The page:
There’s no such thing as a perfect job. All jobs come with challenges, but usually, those challenges can be managed easily enough. And then there are those other jobs. The ones that become the stuff of urban legend, that evolve into cautionary tales, and become fuel for old-timers’ stories that always seem to start with, “When I was your age, I had to work with floppy disks and our servers were bigger than most cars today!”
But sometimes, you just have to stick it out in a bad IT job. Here are a few reasons to suck it up, put on your big boy/girl pants, and learn to persevere.
1. Get a Reality Check
This is the part of the post where we sit you down for a little chat. “You see, son/daughter, we’ve noticed your attitude has been changing. You haven’t been very easy to get along with lately, and your mother and I are getting tired of it.”
Seriously though, some IT folks have a certain disdain for, well… people. More specifically, their end users. If that elicited an annoyed grunt or sigh of disdain, then you probably need to pay attention. From one IT pro to another, you just have to get over it. Your job is to help these people. Yes, they drive us nuts. Yes, they open tickets because “Facebook is down,” or “I poured a latte on my laptop,” or “My hard drive won’t unboot.”
You say “but their job is to use their computers everyday, can’t they figure out basic troubleshooting?” No, that’s your job. If you drive everyday, can you identify every problem with your car? No, you’re not a mechanic, and they aren’t sysadmins. Their job is to do their job, your job is to help them when they can’t do their job, so don’t be this guy with your words or demeanor.
Don’t job hop, thinking that the grass will be greener on the other side. If you’re annoyed at people in your current job, you’re probably going to be annoyed at people anywhere. Maybe it’s your management because they won’t let you replace old hardware or they drag out pointless projects. At a new job, something will eventually frustrate you even more and the common denominator is you.
If this sounds painfully familiar, you might just have to suck it up. Your job might not be quite as bad as you think it is. Try an attitude adjustment before you ditch what might be a decent job.
2. The Usual Collateral Damage
Okay, now that everyone’s feelings are hurt, let’s address the obvious things about leaving a job, assuming you don’t have another one lined up.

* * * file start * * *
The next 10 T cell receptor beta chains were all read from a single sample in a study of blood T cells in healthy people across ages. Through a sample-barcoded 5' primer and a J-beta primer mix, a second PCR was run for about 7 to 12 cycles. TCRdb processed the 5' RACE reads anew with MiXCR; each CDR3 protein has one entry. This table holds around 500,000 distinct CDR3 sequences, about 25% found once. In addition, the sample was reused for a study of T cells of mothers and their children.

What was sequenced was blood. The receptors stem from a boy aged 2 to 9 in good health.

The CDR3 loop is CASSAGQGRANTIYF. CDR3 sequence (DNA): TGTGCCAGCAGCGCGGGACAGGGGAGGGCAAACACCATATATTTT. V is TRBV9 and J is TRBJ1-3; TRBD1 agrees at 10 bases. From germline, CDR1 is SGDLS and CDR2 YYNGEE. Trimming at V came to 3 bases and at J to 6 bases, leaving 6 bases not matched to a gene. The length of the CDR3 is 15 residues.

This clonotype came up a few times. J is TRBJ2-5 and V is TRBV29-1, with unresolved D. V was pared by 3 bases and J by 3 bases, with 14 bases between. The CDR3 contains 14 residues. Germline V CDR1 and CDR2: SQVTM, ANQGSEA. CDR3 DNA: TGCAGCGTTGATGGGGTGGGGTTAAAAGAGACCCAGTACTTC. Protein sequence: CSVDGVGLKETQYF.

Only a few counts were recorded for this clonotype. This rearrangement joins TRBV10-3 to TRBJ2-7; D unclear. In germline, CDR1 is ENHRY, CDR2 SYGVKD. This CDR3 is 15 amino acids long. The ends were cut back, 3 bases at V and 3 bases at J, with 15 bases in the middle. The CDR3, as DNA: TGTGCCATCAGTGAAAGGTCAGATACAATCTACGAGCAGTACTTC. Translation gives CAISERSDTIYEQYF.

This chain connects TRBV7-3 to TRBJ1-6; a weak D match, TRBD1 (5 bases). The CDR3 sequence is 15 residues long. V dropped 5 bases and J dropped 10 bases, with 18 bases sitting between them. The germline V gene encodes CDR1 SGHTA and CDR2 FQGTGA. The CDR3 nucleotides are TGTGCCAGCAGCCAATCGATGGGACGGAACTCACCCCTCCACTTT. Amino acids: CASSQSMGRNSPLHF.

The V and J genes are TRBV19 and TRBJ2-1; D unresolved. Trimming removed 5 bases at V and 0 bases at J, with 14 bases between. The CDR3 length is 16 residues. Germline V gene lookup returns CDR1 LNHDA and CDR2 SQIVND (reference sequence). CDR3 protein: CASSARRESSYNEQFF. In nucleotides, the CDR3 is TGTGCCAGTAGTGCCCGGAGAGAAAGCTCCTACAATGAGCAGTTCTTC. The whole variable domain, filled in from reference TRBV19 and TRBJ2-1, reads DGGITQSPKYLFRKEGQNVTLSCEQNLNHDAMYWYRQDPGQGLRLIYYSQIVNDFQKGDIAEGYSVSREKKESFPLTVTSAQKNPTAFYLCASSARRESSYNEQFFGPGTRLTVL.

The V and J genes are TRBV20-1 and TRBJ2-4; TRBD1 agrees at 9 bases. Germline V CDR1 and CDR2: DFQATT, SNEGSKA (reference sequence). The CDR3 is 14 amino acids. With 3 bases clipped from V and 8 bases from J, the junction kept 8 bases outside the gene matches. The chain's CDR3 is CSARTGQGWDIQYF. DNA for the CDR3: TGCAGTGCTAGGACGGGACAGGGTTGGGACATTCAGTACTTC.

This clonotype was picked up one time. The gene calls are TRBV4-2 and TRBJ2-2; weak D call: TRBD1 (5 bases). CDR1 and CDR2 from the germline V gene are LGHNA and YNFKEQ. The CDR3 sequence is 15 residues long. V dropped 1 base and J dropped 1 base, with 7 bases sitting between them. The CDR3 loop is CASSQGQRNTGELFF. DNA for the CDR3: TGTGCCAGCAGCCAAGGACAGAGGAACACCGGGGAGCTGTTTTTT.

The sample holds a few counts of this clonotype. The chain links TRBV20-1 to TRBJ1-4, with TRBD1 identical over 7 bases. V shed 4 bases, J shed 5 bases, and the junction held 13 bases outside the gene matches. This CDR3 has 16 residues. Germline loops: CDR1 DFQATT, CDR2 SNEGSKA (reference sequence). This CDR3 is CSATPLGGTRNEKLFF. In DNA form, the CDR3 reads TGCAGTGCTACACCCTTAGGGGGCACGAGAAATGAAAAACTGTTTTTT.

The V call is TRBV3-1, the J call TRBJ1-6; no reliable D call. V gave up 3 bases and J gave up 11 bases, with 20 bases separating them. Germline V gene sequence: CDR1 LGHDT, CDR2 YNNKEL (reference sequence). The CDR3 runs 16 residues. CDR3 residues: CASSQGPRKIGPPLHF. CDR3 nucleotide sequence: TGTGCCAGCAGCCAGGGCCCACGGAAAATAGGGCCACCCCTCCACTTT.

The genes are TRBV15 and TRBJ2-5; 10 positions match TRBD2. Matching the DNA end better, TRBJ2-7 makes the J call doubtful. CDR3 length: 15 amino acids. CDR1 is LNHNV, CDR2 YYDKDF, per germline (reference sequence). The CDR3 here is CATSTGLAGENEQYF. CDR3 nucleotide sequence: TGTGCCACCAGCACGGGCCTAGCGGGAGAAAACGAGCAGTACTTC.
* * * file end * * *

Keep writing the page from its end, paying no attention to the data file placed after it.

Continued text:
The day has come, you’re fed up and can’t take it anymore. You march into your boss’ office, announce your immediate departure, and head out. Halfway home though, you have an alarming realization: you have no job, no income, no insurance, no good answer to why you left your last job, a nice employment gap to put on your resume, and you left a trail of burnt bridges.
Leaving a job without another lined up is foolish, no matter how much of a nightmare your job is. So, don’t do anything rash. Keep your head down and get through another day until you can work your IT magic and land another opportunity before you run screaming from your current role.
3. You’re Not Ready to Move Up
Most freshly-minted IT pros start in help desk and find no shortage of things there to gripe about. Yes, it sucks. It will suck anywhere. One can only take so much fixing printers or advising to reboot and try again. If you’re frustrated, then leaving for a new help desk job somewhere else after six months because you aren’t happy is not an improvement (see our discussion about greener grass above). Do you want really want to make a lateral move? No, you want to move up.
But you need more experience, which means sticking it out where you are and learning about everything in your environment from every admin who will talk to you. Ask management if they’ll pay for classes, certifications, or a CBT Nuggets subscription. Get your CompTIA A+ and Network+. Find the niche that you want to grow into and take responsibility for growing your career.
Maybe your job, management, company culture, and benefits are all great! It’s just that you spent all your time learning about networking, building a home lab, getting your CCNA, but you’re still stuck daily imaging laptops or running cable. All the better reason to stay put! A great employer is worth the time to and energy to pay your dues. Talk to management and set expectations and goals for what you want to learn and where you want to be.
4. Learning Perseverance and Resilience
Go read Theodore Roosevelt’s speech The Man in the Arena. We’ll wait.
There’s real value in learning how to persevere and build resilience. No job is perfect, just like no IT pro is perfect (shocking, we know). But learning to cope with little annoyances (or big ones) makes you better — and not just as an IT pro, but as a human being too. If this IT gig was easy, everyone would do it. So, go ahead. Strive valiantly. Spend yourself in a worthy cause. Earn your triumph of high achievement as you dare greatly.
Maybe it’s too easy today to job hop. Maybe you have the skills to land your choice of jobs. But maybe it’s worth sticking it out for all the reasons above. Maybe becoming resilient will benefit you more in the long term than looking for the perfect job. Maybe grit and striving hard are worth answering your millionth help desk call because you realize that you have a plan to work toward something better in your career and sitting tight will serve you better than bailing out.
Hold fast fellow admin, it’s hellish today, but it will all pay off tomorrow!
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